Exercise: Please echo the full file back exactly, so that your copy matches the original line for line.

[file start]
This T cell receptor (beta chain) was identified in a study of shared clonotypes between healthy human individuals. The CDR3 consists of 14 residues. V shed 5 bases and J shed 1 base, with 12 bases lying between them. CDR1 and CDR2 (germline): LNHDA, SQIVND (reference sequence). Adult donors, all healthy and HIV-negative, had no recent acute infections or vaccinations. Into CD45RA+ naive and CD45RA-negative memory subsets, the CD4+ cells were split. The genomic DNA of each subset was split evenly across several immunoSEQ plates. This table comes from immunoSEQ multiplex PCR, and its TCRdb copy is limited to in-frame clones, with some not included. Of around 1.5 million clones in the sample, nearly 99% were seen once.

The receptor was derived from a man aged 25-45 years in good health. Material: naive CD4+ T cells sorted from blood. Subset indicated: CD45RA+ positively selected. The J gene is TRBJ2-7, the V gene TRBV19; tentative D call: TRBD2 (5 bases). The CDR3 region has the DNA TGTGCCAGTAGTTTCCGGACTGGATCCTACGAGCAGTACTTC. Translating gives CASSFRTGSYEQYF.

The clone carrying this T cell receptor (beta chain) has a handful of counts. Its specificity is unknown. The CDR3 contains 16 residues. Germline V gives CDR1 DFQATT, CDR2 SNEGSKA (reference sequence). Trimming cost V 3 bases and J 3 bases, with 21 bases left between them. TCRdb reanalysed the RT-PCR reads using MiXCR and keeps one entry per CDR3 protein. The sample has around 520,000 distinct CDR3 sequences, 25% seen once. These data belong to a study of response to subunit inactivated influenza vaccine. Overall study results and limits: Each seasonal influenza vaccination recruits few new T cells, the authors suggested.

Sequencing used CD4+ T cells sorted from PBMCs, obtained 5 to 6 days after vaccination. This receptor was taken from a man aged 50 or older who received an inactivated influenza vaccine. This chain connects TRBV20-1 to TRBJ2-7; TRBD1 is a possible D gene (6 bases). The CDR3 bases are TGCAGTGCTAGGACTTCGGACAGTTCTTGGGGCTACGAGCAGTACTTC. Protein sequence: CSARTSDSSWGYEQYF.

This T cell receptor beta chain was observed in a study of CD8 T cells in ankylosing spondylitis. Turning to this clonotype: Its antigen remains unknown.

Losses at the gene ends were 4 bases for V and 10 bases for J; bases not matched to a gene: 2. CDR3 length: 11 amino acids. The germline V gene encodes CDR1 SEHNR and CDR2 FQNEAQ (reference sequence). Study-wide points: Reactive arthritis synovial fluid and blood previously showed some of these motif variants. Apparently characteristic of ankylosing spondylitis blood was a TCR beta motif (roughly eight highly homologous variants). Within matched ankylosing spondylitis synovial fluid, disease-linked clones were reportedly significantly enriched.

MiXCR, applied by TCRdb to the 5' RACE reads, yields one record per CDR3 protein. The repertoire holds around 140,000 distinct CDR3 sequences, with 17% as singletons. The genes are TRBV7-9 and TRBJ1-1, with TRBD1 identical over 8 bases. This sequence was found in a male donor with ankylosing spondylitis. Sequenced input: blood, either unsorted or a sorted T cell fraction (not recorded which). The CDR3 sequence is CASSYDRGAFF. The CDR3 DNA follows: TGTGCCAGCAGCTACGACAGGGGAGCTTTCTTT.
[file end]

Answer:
This T cell receptor (beta chain) was identified in a study of shared clonotypes between healthy human individuals. The CDR3 consists of 14 residues. V shed 5 bases and J shed 1 base, with 12 bases lying between them. CDR1 and CDR2 (germline): LNHDA, SQIVND (reference sequence). Adult donors, all healthy and HIV-negative, had no recent acute infections or vaccinations. Into CD45RA+ naive and CD45RA-negative memory subsets, the CD4+ cells were split. The genomic DNA of each subset was split evenly across several immunoSEQ plates. This table comes from immunoSEQ multiplex PCR, and its TCRdb copy is limited to in-frame clones, with some not included. Of around 1.5 million clones in the sample, nearly 99% were seen once.

The receptor was derived from a man aged 25-45 years in good health. Material: naive CD4+ T cells sorted from blood. Subset indicated: CD45RA+ positively selected. The J gene is TRBJ2-7, the V gene TRBV19; tentative D call: TRBD2 (5 bases). The CDR3 region has the DNA TGTGCCAGTAGTTTCCGGACTGGATCCTACGAGCAGTACTTC. Translating gives CASSFRTGSYEQYF.

The clone carrying this T cell receptor (beta chain) has a handful of counts. Its specificity is unknown. The CDR3 contains 16 residues. Germline V gives CDR1 DFQATT, CDR2 SNEGSKA (reference sequence). Trimming cost V 3 bases and J 3 bases, with 21 bases left between them. TCRdb reanalysed the RT-PCR reads using MiXCR and keeps one entry per CDR3 protein. The sample has around 520,000 distinct CDR3 sequences, 25% seen once. These data belong to a study of response to subunit inactivated influenza vaccine. Overall study results and limits: Each seasonal influenza vaccination recruits few new T cells, the authors suggested.

Sequencing used CD4+ T cells sorted from PBMCs, obtained 5 to 6 days after vaccination. This receptor was taken from a man aged 50 or older who received an inactivated influenza vaccine. This chain connects TRBV20-1 to TRBJ2-7; TRBD1 is a possible D gene (6 bases). The CDR3 bases are TGCAGTGCTAGGACTTCGGACAGTTCTTGGGGCTACGAGCAGTACTTC. Protein sequence: CSARTSDSSWGYEQYF.

This T cell receptor beta chain was observed in a study of CD8 T cells in ankylosing spondylitis. Turning to this clonotype: Its antigen remains unknown.

Losses at the gene ends were 4 bases for V and 10 bases for J; bases not matched to a gene: 2. CDR3 length: 11 amino acids. The germline V gene encodes CDR1 SEHNR and CDR2 FQNEAQ (reference sequence). Study-wide points: Reactive arthritis synovial fluid and blood previously showed some of these motif variants. Apparently characteristic of ankylosing spondylitis blood was a TCR beta motif (roughly eight highly homologous variants). Within matched ankylosing spondylitis synovial fluid, disease-linked clones were reportedly significantly enriched.

MiXCR, applied by TCRdb to the 5' RACE reads, yields one record per CDR3 protein. The repertoire holds around 140,000 distinct CDR3 sequences, with 17% as singletons. The genes are TRBV7-9 and TRBJ1-1, with TRBD1 identical over 8 bases. This sequence was found in a male donor with ankylosing spondylitis. Sequenced input: blood, either unsorted or a sorted T cell fraction (not recorded which). The CDR3 sequence is CASSYDRGAFF. The CDR3 DNA follows: TGTGCCAGCAGCTACGACAGGGGAGCTTTCTTT.